Do the rands and cents of micro-transactions offer a viable business model?
Author: Martin Wright
Meet David – he lives and works in a small spaza shop attached to a home in an informal settlement north of Johannesburg. David’s doing whatever it takes to survive – just as his parents and grandparents did. He’s an entrepreneur out of necessity; selling everyday household items like groceries and cosmetics as well as prepaid services such as airtime, data, electricity, money transfers and lottery tickets. To differentiate himself, he also offers arcade games to local youth.
He’s one of thousands of micro-entrepreneurs that make up South Africa’s informal economy.
While David doesn’t make a hefty turnover each month, he’s created an economic opportunity that services his community and keeps his family afloat. And while most transactions don’t exceed R50, it’s these rands and cents from the millions of consumers who support informal traders that make a substantial impact on the country’s GDP. Depending on how you calculate it, the informal sector is estimated to contribute anything between 7% and 13% to the total South African economy.
This is not surprising if you consider the 2010 research by Finmark Trust which indicated then that there were around six million small businesses in South Africa, with the majority of them being informal.
Cash remains king
Although David has a point-of-sale terminal in his store, most of his customers pay for their goods or services in cash. According the Finscope 2016 report, only 77% of South Africa’s adult population are banked either formally or informally; leaving 23% financially unserved and who rely solely on cash for their day-to-day living.
The report also states that despite the availability of advanced digital payment mechanisms, 25+ million South Africans still draw cash regularly – that’s 67% of the total population.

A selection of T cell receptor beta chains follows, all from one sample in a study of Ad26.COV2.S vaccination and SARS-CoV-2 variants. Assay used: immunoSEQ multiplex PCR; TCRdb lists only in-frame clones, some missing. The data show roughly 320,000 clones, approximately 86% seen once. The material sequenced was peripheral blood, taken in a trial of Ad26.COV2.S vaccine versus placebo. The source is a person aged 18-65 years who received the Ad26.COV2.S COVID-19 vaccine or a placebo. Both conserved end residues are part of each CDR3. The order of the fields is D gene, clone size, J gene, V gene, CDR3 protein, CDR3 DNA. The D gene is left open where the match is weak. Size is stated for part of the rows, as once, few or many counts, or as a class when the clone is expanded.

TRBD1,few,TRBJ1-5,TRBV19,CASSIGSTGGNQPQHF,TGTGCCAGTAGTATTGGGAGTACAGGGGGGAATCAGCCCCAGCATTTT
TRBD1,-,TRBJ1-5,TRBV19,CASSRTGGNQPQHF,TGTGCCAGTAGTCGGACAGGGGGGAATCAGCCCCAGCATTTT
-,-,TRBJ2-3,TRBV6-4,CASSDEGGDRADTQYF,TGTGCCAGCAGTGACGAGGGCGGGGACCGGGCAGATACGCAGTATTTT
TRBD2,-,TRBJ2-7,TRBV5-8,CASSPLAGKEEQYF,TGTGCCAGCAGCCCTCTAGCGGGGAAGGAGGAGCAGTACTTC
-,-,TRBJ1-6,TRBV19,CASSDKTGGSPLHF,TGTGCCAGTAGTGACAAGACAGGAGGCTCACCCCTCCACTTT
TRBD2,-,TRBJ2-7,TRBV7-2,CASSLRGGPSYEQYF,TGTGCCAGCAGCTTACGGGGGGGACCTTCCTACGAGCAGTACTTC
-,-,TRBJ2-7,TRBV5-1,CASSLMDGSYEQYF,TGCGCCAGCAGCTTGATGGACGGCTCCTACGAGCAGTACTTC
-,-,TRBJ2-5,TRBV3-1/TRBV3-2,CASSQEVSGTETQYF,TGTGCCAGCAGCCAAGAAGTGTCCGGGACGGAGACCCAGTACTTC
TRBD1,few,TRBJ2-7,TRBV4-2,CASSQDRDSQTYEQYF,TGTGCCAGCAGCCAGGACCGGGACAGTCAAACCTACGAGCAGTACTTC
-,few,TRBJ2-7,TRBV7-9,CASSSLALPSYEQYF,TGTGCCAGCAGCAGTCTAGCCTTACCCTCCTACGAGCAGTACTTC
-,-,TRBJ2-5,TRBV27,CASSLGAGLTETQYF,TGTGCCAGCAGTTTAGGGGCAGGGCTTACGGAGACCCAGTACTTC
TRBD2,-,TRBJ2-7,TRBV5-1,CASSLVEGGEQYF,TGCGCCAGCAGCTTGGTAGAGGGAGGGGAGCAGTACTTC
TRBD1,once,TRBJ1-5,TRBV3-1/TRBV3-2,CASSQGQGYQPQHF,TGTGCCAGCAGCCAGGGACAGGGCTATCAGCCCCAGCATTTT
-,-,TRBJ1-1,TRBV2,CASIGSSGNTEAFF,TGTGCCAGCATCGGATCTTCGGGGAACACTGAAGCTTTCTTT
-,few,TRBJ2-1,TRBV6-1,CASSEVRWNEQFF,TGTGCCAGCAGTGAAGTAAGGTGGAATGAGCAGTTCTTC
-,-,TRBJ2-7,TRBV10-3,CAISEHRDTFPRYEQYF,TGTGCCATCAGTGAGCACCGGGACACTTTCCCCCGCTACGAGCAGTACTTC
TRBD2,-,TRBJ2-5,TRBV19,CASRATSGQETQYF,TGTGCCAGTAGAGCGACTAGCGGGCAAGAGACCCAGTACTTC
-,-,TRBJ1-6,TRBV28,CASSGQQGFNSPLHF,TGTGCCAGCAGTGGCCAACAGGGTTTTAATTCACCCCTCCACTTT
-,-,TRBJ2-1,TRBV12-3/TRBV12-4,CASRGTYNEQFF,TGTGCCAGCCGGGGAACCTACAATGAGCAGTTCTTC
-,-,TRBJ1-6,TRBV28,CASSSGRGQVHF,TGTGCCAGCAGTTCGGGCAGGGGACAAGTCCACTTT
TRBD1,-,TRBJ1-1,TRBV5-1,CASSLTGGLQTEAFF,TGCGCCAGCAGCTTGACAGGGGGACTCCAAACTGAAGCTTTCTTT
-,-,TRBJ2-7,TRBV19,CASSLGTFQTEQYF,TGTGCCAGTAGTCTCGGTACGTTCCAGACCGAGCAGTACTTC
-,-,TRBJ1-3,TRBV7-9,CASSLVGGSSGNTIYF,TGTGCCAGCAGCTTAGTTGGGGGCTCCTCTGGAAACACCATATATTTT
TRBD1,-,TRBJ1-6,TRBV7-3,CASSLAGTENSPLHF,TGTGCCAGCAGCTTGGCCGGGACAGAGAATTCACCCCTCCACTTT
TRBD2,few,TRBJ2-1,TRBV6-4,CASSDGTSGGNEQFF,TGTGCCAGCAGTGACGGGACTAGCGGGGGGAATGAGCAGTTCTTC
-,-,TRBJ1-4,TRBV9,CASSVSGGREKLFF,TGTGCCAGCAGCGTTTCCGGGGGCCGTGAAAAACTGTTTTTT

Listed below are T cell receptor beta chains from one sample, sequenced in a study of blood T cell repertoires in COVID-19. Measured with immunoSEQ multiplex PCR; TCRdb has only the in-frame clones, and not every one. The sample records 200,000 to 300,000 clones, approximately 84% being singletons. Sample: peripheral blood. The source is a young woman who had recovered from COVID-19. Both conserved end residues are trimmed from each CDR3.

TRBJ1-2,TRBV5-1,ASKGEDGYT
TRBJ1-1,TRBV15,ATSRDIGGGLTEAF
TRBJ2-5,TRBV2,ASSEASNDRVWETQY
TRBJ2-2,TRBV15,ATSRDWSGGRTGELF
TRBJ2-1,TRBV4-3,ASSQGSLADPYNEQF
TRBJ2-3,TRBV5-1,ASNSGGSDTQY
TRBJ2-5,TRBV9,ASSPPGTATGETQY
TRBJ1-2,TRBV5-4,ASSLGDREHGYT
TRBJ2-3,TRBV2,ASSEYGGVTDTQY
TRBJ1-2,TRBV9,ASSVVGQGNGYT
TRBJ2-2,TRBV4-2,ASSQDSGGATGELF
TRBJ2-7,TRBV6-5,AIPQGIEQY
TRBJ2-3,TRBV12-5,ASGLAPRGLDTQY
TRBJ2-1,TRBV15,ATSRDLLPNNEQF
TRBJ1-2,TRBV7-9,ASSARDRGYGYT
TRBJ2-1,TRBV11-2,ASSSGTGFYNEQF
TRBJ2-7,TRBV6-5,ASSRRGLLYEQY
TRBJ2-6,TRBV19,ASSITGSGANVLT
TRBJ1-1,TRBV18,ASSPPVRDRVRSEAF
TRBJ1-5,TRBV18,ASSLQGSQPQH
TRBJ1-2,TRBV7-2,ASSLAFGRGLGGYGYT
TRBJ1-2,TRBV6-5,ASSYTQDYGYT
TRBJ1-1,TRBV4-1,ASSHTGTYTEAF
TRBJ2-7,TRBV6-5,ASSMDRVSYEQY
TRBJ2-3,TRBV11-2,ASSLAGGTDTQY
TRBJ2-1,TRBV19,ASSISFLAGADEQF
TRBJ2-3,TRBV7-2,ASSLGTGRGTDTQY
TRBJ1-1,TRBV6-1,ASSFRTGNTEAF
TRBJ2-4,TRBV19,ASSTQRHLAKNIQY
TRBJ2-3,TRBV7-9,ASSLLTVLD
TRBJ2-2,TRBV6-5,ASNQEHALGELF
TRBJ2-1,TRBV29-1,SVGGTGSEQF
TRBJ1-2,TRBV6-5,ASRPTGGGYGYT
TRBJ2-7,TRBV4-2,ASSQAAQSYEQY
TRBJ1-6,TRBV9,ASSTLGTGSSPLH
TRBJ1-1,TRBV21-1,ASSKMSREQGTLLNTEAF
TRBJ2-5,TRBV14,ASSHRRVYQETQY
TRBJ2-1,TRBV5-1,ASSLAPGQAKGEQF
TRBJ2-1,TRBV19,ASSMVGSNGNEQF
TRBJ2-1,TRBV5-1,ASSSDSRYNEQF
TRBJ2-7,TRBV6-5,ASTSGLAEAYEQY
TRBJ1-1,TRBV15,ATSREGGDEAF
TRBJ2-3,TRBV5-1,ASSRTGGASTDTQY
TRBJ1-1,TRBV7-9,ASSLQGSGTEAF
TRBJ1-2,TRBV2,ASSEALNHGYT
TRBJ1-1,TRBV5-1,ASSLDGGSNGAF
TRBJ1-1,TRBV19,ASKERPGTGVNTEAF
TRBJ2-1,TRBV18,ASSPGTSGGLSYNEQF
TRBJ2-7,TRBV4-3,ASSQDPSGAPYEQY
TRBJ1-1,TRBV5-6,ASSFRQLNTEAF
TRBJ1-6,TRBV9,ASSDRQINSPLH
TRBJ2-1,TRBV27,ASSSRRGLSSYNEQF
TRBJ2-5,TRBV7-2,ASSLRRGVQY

Micro-payments: a viable business model?
In developing economies, there is talk that micro-payments are not a viable business option. But this is with reference to online digital payments for small items like a news story or song. Research by BI Intelligence released in January 2017 reports that for merchants, micro-payments are often too expensive to offer. In a nutshell, the The Micropayments Report: Problems and solutions for low-value payments, says: “The fees associated with card-based transactions are often high enough that they pare down or eliminate almost all potential for seller profit from micropayment transactions.” It argues that without a major brand, like Apple or Facebook, offering an integrated and seamless payment infrastructure, it is unlikely that merchants or consumers will support micro-purchase transactions on behalf of publishers.
But in the cash-dominant informal sector in countries like South Africa, micro-vending is what keeps the economy buoyant. Kazang, the provider of micro-vending technology has just over 15 000 active terminals in South Africa which process in excess of R2.5 billion of transactions per year.
Foshizi, a research company specialising in mass market research, believes that about 30 to 40% of retail spending is unbanked and Lebo Motshegoa, MD of the business says that by not catering to the needs of those who earn and spend cash, businesses might be missing out on the consumer spend of millions of people.
So in a dual-economy country like South Africa, where cash remains a major part of many consumers’ daily lives, small transactions and micro-payments are really the only business model.
Just ask David.